• R&D costs can be reduced (without significantly impacting delivery) by:

    • Leverage cross-product synergies to effectively reduce costs of developing any new feature
    • Reduce R&D management overhead costs
    • Provide R&D teams early and better visibility so they can reconfigure projects at minimal costs
  • Avoid costs of wasted development efforts:

    • Identify and kill non-viable or pet projects that have no planned insertions into new products
    • Find projects with schedule slack and slow them down to ensure parts of a new product are not ready before others
    • Effectively monitor R&D portfolio and find and fix problems early

However, as most managers know, these are hard objectives to achieve. Key challenges are:

  1. Lack of visibility and access: R&D is spread over many teams and locations. It is hard to get quick and easy access to status of the R&D pipeline. It is hard to aggregate the R&D pipeline to make management decisions and then segregate management decisions into individual R&D project-level actions.
  2. Long development timelines: The impact of decisions is not felt for quite some time. That means it is hard to make decisions that address current strategic or market challenges. It is also hard to perform what-if analysis to decide on the best course of action
  3. Complex interdependencies: R&D portfolios require investments in multiple products and technologies at various stages of maturity. Delays in one development project can have significant impact on others and on the overall development schedule. It is hard to make decisions while keeping these complex interdependencies in mind.
  4. Lack of Metrics: Most R&D metrics tend to give information about the past (such as Revenue from New Products or Number of Patents Generated). There is a lack of metrics that allow managers to quickly assess the health of the R&D pipeline and make decisions about improving it.

This blog is going to focus on both the benefits of improved R&D effectiveness and challenges to getting there…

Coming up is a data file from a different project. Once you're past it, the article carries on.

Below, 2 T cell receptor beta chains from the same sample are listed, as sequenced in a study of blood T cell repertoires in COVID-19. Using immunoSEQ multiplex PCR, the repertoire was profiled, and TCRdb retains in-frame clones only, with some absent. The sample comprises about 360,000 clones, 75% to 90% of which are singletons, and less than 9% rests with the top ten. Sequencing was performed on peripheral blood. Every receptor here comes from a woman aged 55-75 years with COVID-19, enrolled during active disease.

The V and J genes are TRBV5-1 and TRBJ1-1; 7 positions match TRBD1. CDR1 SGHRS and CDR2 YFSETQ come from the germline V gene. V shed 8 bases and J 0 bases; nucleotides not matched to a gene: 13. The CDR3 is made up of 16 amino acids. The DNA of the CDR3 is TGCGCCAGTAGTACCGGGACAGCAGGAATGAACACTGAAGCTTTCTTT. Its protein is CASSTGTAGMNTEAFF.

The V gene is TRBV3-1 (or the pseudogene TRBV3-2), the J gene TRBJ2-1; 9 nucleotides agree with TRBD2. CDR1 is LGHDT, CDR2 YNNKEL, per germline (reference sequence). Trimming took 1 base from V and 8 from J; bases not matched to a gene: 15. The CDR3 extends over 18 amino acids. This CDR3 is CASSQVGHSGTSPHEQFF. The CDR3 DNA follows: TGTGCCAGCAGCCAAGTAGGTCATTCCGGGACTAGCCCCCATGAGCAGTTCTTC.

Yahoo!’s new CEO

Sorry I have been gone for a while – starting a business requires a lot more effort than I had thought.  The rewards more than make up for effort, but some important things like this blog get dropped along the way…

A quick post about Yahoo!’s new CEO from INSEAD Knowledge.  The article provides many interesting facts about the new CEO, however one stands out:

“Some Googlers who worked with Mayer found her style abrasive and her pace hard to sustain. In her early years, apparently, her interpersonal skills were inferior to her user focus and technical prowess. Many engineers relished working for her nevertheless, and her management skills improved with experience” 

The key points here is that R&D teams are willing to put up with a lot of hardship as long as the leaders are engaged in the development. As long as the leaders are able to provide the teams with a long-term vision, progress can be made.  Finally, leaders need to provide challenges that the teams can utilize to innovate. Each of these themes we have discussed many times on this blog.

The media frenzy about Mayer’s appointment, however, requires some examination on our part.  The author of the article has summarized it so well, I have reproduced it below (even though it is not quite related to R&D)

The lessons we must draw from this exceptional event, which reveals less about Mayer and Yahoo! than it does about our norms, is the following: Leaders, especially such visible ones, have to accept constant and ruthless scrutiny that won’t stop at their results. Followers, opponents and observers will always question their motives and lives. And they will account for the leader’s story in ways that reveal and serve their interest. Good leaders know it and work with it. 

At the same time, we must take this opportunity to scrutinise, for once, not just the leader but also ourselves. To cast a light on the ways in which the stories we tell about our leaders – the patterns of thinking and feeling, actions and talk, which we take for granted – affect the efforts and opportunities to lead of those who appear different from us, and may not be as different as we make them to be.

Amgen CEO: Why I’m a listener

McKinsey Quarterly has an interview of Amgen CEO Kevin Sharea (Why I’m a listener: Amgen CEO Kevin Sharer) where he emphasizes the importance of listening for leaders.  We have talked about listening a couple of times in the past (here and here).

He says that the best way to listen is to do so with just one objective – comprehension.  It is important not to be focused on criticism or arguments for or against what the other person is saying.

““Because I learned to listen.” And I thought, “That’s pretty amazing.” He also said, “I learned to listen by having only one objective: comprehension. I was only trying to understand what the person was trying to convey to me. I wasn’t listening to critique or object or convince.””

Listening for comprehension can also help demonstrate respect and teach your team to be flexible by example. It builds and environment of trust, partnership and teamwork.

Listening for comprehension helps you get that information, of course, but it’s more than that: it’s also the greatest sign of respect you can give someone. So I shifted, by necessity, to try to become more relaxed in what I was doing and just to be more patient and open to new ideas. And as I started focusing on comprehension, I found that my bandwidth for listening increased in a very meaningful way.